Torch bearers are the ones who lead the way through the darkness.  One definition is that torch bearers are the ones who impart knowledge, truth, or inspiration to others.  Torch bearers inspire others to take up the cause for justice, for creating a better world whether it be for better living conditions, fairer treatment, equitable pay, etc.  The job of a torch bearer is oftentimes dangerous because as leaders, they are the ones most in harm’s way as they seek to change unjust systems or aid the cast outs of society.  When they are bearing the torches and leading the way through uncharted territories, they are the ones who are often most feared and reviled by those with a vested interest in maintaining the status quo.  Even so, torch bearers forge ahead despite the risks because their sense of humanity and charity, and their outrage over injustices meted out by an unscrupulous few, is greater than fear for their own well-being.  Torch bearers are the catalysts to change unjust systems.  Torch bearers are the bearers of love and hope amidst pain and oppression.  We do not thank them enough, and most often we vilify them until years later when we decide to make them heroes:  Martin Luther King, Jr., Rosa Parks, all suffragettes who suffered beatings and abuses so women could receive the right to vote, whistle blowers who lose their livelihood and their friends to expose wrongs, artists who dare to create beauty in the midst of ugliness, writers who tell the stories that need to be told, religious leaders who stand up to the status quo and seek to live by principle rather than by popularity.  The list goes on and on.  What we hear in the news has very little to do with torch bearers and a whole lot to do with sensation seekers.  Wouldn’t it be nice if our elected officials chose to become torch bearers for a better, more humane, compassionate world as opposed to perpetual campaigners who will tell their constituents what they want to hear all so they~the politicians~are assured of continued tenure as an elected representative with all its attending perks (perks they vote for themselves I might add) and the power that goes with the office.  As you can see, I am not too keen on politicians at the moment, but I am extremely grateful for torch bearers who are the true change agents of society.  Who are our torch bearers today?  Who are the ones leading the way against the injustices, those seeking to model kindness, caring, empathy and concern for a hurting world.  Where are our torch bearers?

After the unbelievable sweltering heat that was with us for the entire month of July, I appreciate more reasonable temperatures.  The temp on our balcony at 10:20am (the clock is still on regular time) is a mere 87.6!  Any other time that may seem hot, but after 100 degrees day after day after day, 87 feels like we’re having a cold spell!  🙂  I’ll enjoy it while I have it.  I am truly grateful for moderate temperatures!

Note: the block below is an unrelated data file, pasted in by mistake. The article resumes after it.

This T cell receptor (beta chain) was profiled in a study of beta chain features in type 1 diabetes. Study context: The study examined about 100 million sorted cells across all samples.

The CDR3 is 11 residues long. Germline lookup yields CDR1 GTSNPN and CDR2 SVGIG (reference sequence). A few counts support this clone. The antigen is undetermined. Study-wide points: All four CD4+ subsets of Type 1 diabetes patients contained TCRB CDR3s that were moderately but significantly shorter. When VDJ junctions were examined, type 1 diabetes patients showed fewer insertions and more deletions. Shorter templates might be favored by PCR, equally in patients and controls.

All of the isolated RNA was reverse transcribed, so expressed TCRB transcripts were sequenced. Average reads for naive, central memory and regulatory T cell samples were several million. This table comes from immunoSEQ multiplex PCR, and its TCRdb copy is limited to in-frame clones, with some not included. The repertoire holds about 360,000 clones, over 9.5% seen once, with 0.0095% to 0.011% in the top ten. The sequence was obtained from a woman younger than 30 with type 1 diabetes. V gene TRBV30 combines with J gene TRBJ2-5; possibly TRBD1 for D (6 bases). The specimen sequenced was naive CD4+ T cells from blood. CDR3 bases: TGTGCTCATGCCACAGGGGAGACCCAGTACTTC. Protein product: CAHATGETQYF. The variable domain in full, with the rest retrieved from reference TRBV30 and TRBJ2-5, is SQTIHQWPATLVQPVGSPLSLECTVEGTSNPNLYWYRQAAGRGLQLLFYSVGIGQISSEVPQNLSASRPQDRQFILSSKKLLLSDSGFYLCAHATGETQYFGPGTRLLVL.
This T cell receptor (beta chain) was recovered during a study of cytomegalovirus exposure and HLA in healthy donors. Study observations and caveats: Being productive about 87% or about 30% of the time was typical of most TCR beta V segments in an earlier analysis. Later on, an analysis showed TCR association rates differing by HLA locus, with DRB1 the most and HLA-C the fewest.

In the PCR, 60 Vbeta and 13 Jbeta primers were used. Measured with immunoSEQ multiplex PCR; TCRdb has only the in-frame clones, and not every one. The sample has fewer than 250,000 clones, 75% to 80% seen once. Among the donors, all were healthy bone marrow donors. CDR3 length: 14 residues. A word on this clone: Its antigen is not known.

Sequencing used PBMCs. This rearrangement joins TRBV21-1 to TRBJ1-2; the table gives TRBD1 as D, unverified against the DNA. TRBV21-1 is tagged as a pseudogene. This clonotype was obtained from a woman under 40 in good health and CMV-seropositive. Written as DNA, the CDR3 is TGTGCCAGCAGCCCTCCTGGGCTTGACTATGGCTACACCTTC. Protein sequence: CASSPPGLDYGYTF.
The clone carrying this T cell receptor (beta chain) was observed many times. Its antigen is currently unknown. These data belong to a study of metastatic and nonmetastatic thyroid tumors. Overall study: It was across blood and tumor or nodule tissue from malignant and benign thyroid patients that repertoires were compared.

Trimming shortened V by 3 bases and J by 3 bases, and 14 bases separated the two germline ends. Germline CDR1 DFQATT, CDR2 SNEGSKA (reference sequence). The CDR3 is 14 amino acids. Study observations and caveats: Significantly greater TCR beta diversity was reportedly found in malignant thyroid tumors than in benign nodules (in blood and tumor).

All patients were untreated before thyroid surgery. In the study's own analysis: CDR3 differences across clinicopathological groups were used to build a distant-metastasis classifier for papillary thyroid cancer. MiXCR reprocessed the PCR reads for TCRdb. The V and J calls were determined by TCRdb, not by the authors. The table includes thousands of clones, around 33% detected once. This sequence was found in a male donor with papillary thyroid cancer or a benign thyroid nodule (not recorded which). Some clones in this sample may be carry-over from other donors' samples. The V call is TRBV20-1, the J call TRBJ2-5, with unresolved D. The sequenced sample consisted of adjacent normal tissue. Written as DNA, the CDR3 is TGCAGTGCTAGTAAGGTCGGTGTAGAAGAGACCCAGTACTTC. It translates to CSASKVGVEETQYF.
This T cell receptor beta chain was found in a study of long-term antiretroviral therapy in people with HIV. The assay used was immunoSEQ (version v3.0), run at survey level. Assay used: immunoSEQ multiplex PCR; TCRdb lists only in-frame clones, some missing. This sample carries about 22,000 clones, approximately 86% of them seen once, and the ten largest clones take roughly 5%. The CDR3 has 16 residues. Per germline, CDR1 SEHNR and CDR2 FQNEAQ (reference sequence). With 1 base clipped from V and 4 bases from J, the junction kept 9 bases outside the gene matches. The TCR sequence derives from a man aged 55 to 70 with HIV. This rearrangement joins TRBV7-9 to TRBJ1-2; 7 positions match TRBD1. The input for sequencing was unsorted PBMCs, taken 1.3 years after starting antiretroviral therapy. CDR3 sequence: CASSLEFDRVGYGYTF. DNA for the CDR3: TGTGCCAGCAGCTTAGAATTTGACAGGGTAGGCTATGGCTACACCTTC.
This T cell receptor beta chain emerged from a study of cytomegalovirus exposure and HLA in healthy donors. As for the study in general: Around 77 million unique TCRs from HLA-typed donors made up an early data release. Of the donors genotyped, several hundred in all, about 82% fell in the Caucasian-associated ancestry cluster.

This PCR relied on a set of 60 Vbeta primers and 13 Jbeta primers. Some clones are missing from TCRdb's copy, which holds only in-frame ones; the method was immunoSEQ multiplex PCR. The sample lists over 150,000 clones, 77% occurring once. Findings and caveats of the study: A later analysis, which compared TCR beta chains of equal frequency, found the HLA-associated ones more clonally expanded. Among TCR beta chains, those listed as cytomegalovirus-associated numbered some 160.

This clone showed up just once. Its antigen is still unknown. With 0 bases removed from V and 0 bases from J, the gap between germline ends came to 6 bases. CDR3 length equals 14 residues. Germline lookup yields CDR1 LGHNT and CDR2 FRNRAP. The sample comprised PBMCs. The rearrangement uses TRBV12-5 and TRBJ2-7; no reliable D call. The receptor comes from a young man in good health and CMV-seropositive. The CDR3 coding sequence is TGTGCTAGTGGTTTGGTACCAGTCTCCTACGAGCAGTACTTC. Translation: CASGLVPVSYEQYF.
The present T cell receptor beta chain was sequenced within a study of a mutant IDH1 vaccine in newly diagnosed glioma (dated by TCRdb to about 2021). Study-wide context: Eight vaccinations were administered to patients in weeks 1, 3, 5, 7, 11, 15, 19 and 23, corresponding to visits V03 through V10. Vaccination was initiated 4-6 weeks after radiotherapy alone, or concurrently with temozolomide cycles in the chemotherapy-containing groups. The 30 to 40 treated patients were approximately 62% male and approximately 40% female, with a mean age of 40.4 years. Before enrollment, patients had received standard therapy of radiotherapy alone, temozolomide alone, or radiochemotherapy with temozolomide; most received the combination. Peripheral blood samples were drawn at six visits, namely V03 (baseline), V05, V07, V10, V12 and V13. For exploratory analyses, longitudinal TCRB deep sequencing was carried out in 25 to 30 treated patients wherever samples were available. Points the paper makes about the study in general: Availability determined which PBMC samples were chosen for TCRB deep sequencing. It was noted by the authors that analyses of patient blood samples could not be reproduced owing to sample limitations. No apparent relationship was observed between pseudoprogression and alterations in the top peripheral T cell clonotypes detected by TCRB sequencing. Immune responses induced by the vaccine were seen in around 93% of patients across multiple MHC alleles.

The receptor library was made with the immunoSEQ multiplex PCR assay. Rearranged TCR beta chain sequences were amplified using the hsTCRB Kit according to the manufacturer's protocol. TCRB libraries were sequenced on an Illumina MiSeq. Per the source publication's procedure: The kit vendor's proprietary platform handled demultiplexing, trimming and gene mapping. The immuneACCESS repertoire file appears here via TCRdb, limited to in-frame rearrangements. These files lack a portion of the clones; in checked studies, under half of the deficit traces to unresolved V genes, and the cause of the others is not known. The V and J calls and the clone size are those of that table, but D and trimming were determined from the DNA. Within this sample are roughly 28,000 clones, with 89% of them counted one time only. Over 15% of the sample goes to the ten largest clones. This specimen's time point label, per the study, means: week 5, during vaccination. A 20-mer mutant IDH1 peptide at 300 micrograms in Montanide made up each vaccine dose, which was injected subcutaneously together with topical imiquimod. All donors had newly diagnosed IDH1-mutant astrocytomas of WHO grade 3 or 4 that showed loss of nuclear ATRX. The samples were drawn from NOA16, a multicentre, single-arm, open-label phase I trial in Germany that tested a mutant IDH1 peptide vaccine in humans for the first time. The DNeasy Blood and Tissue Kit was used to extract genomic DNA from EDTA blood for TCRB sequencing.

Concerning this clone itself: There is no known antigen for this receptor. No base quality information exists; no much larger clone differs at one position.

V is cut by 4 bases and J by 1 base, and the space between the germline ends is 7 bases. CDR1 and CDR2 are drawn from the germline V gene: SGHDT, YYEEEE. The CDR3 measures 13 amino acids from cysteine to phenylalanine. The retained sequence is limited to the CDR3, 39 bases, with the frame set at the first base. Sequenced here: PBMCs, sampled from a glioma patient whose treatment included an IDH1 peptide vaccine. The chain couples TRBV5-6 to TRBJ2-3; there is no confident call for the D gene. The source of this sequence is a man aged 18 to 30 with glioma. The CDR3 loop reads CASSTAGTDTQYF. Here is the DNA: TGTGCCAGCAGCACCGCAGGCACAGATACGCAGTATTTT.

This was a green tomato in Mom and Dad’s yard.  I shot it earlier this summer when we were in Kentucky.  I am sure that it is long gone by now, hopefully having graced a plate of salad or some delicious meal that Mom cooked up.  There is nothing like fresh food out one’s own garden.  The flavor and texture far surpasses veggies in supermarkets which were force-ripened in order to get it to our market shelves.  The stuff that we get right out of our gardens, produce that grew and ripened in its proper time is full of flavor.  Yes, rabbit and deer and birds and bugs of all sorts enjoy the veggies, too.  Even so, that which is harvested from our gardens and served in our homes, is by far the best of all!  I am grateful for home grown vegetables!

I know that this is a photographic diary about gratitude, but today there is no photograph.  I am exhausted and have neither the energy nor the inclination to peruse my thousands of photos (yes, thousands) to find a suitable photograph for this post.  My sweet apartment is full of boxes waiting to be filled as we prepare to move far away from this place.  I am up to my eyeballs in studies for my courses (Marriage and Family Counseling Theories, colloquia/Residency). And worst of all, I am alone. Richard has already started his new job, so he is in Ohio while I continue to pack and study.  The cat is going nuts.  She has been through this before so even though she is blind, she knows something is up and a change is coming.  Did I mention that I’m tired?  I’m lonely, too.  I miss my husband. . .and Mom and Dad, and the kids and grandkids. . . But, despite the “blues” which seem to have gotten a toehold on me, I am grateful.  In these days, having a job is good thing.  Due to the fact that Richard works even though he would love to retire, I am able to continue my studies in preparation for hanging out my own shingle (Counselor) so that when he does retire, and I am my own boss, we will have the flexibility to travel some, to establish our own schedules and do those things that bring us so much joy.  I don’t know how to photograph that–gratitude that Richard has a job so I can go to school.  I wanted to publicize how grateful I am for the sacrifices that Richard is making now so that I can pursue my dream, so at this late hour when I am exhausted and lonely, missing him and my family, I pause to be grateful for his love and dedication to help us reach our dreams together.  Thank you Richard, I am truly grateful for what you do for our future.

%d bloggers like this: